Athens, Greece said it has opened for public discussion the technical aspects of a fence to be built along part of the country’s border with Turkey, The Balkan Chronicle reported. According to the Chronicle, Bulgarian fence is to be built soon also. Both will be financed with the funds from the European Union. With all this fencing, the EU very firmly drew the borders of its union and made clear its intentions about any future enlargements.

Greek discussions on the specifications of the project, which has a budget of just under EUR 5.5 M (US$ 7.7M), will last until 20 August, the Ministry of Civil Protection said in an e-mailed statement late yesterday.

The fence, 10.3 kilometers (6.4 miles) in length, is being built with the aim of curbing illegal immigration and trafficking and will be set up in the Evros region of the country’s northeast.


Decision on Removal of Barricades in N Kosovo under Discussion on 9 August

Pristina, Kosovo Ministry State Secretary Oliver Ivanović says “it was clear even before their meeting with the Serbian president that Serbs would remove the barricades”.

This is because they do not intend to enter a conflict with their country, Ivanović told B92 in Belgrade on 8 August.

Bearing this in mind, he continued, it was “logical that they would harmonize their position on all important issues with top state officials”.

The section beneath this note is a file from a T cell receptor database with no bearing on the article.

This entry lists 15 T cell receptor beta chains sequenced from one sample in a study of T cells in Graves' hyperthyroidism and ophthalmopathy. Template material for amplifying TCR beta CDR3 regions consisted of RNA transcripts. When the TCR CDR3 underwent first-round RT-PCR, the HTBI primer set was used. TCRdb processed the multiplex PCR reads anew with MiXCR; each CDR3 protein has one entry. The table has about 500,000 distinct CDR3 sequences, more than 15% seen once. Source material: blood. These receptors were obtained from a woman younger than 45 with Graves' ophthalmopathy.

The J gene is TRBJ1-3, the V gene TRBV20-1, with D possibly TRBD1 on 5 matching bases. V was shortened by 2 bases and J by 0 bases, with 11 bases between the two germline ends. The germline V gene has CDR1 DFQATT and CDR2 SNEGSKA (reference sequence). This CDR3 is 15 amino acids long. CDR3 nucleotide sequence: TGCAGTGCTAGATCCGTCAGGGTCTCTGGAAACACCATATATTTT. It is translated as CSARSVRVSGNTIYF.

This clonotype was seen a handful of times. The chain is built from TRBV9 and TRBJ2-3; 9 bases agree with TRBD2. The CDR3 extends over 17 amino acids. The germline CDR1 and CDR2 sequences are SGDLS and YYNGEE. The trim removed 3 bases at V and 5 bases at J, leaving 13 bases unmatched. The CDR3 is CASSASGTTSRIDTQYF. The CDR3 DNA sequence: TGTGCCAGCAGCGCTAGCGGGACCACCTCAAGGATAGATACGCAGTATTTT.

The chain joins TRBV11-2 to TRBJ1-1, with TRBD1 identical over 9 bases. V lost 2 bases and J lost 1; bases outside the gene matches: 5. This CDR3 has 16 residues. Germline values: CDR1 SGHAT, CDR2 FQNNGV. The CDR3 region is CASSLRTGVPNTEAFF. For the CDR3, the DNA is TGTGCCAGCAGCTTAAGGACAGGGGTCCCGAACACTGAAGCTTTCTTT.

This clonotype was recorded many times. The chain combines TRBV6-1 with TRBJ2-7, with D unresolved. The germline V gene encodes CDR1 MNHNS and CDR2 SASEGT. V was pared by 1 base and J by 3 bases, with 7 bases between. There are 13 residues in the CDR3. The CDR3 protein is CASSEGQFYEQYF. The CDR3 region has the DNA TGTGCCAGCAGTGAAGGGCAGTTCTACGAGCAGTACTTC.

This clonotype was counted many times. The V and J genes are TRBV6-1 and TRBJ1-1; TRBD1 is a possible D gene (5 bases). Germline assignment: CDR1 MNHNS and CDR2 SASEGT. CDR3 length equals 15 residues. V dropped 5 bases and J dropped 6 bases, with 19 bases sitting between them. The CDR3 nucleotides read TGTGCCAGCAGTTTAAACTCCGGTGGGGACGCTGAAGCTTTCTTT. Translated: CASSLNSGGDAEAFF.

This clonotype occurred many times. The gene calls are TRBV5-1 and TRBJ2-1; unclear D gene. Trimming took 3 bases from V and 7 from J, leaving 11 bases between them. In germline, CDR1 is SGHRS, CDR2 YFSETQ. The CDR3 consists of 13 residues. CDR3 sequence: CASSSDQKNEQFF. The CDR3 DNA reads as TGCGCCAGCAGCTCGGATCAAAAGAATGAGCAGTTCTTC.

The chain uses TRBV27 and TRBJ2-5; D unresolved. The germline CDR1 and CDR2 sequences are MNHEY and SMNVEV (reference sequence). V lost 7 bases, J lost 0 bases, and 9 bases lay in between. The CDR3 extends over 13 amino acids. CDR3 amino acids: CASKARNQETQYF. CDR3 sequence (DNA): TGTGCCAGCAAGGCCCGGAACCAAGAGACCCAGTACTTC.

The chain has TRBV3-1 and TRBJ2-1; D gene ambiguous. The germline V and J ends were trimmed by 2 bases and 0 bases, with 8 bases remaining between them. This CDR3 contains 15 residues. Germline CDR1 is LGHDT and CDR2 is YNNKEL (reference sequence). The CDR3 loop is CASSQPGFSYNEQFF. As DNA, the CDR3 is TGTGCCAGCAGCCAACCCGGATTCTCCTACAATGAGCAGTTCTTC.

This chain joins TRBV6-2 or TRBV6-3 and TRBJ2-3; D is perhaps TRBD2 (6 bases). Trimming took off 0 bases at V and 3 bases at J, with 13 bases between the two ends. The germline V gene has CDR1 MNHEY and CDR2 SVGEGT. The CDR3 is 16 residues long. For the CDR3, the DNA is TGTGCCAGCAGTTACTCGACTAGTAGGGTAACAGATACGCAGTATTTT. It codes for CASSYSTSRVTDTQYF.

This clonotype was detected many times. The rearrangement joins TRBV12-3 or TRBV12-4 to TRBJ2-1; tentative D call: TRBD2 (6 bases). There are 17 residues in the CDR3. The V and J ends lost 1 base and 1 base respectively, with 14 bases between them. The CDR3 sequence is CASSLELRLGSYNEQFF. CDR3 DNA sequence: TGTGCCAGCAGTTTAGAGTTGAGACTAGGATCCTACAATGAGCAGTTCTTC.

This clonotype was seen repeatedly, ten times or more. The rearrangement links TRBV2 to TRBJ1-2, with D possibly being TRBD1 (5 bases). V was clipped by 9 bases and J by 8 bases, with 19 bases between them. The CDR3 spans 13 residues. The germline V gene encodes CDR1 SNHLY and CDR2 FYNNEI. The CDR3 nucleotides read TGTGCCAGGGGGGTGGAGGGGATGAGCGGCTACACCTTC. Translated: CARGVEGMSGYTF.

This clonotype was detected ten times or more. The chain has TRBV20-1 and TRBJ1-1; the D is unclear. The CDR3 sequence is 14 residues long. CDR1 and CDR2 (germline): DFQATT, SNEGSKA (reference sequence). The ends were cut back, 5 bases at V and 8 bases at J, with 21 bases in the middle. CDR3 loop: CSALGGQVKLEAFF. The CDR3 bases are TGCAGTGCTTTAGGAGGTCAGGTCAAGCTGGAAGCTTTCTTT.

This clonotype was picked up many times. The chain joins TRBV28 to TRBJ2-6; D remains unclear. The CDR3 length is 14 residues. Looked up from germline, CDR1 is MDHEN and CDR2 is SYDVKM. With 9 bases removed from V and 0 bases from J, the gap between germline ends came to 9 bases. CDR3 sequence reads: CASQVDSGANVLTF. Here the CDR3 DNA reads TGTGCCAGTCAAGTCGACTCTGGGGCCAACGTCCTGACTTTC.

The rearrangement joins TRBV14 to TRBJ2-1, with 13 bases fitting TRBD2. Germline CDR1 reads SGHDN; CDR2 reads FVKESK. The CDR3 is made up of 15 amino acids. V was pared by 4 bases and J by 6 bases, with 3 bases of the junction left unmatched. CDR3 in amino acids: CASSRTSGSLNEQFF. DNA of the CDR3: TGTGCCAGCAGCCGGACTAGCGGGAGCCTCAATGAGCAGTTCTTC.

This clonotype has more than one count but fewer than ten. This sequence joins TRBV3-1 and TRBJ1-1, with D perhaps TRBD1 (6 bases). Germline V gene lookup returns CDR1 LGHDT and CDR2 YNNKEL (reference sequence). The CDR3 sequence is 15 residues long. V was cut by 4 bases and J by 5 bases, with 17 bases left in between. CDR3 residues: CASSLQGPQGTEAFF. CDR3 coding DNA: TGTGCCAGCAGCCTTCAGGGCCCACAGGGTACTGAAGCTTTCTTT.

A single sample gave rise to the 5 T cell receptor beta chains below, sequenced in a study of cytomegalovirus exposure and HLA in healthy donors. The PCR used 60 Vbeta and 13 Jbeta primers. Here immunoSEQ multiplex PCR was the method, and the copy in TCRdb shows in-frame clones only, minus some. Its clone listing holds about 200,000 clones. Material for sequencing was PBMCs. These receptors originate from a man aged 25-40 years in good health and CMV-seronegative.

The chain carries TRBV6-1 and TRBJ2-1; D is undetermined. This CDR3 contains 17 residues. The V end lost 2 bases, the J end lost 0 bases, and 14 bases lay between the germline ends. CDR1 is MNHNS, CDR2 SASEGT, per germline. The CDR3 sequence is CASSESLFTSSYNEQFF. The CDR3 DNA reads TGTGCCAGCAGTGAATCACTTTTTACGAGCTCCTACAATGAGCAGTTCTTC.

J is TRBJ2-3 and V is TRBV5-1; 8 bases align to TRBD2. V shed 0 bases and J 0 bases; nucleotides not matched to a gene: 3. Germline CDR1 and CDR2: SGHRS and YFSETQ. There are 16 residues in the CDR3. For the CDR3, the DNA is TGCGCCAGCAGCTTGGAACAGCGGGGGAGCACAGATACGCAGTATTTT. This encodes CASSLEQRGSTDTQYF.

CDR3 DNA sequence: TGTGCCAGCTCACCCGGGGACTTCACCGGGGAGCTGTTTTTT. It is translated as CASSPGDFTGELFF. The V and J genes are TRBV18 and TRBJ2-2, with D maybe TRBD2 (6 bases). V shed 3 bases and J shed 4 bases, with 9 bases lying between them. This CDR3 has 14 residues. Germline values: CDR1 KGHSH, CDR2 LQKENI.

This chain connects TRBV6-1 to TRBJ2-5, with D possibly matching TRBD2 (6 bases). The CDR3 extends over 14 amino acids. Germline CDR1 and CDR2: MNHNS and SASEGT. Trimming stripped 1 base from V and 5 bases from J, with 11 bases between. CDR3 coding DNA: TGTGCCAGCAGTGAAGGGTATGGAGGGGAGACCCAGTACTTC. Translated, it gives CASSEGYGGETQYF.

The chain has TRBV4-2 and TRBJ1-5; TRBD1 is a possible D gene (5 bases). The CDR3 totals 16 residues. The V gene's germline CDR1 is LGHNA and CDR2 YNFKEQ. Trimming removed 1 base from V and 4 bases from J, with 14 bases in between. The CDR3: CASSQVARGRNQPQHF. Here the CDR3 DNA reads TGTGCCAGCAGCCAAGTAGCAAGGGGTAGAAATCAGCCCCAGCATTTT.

“This conversation was important in order not to send messages to one another via middlemen. Now, after their conversation with the president, they have a clear picture of what Serbia is doing at this moment, what it plans to do, what it can or possibly cannot do,” said he.

Representatives of Serbian municipalities in northern Kosovo will meet on 9 August to decide whether to accept an agreement Serbian officials reached with KFOR.

Their decision should serve to calm the situation in the north after 12 days of crisis, started with an attempt of the Kosovo Albanian authorities to take over the checkpoints of Jarinje and Brnjak on the administrative line between Kosovo and central Serbia.

Councilors of the four Serb municipalities – Kosovska Mitrovica, Zvečan, Leposavić and Zubin Potok – will meet at noon in the town of Leposavić and decide on whether to remove the barricades on the Kosovska Mitrovica-Leposavić and Kosovska Mitrovica-Ribarić roads. The temporary agreement reached last week would see KFOR control the administrative crossings of Brnjak and Jarinje, while Serbs in the north would remove the road blocks, set up after Priština’s attempt to take over the outposts.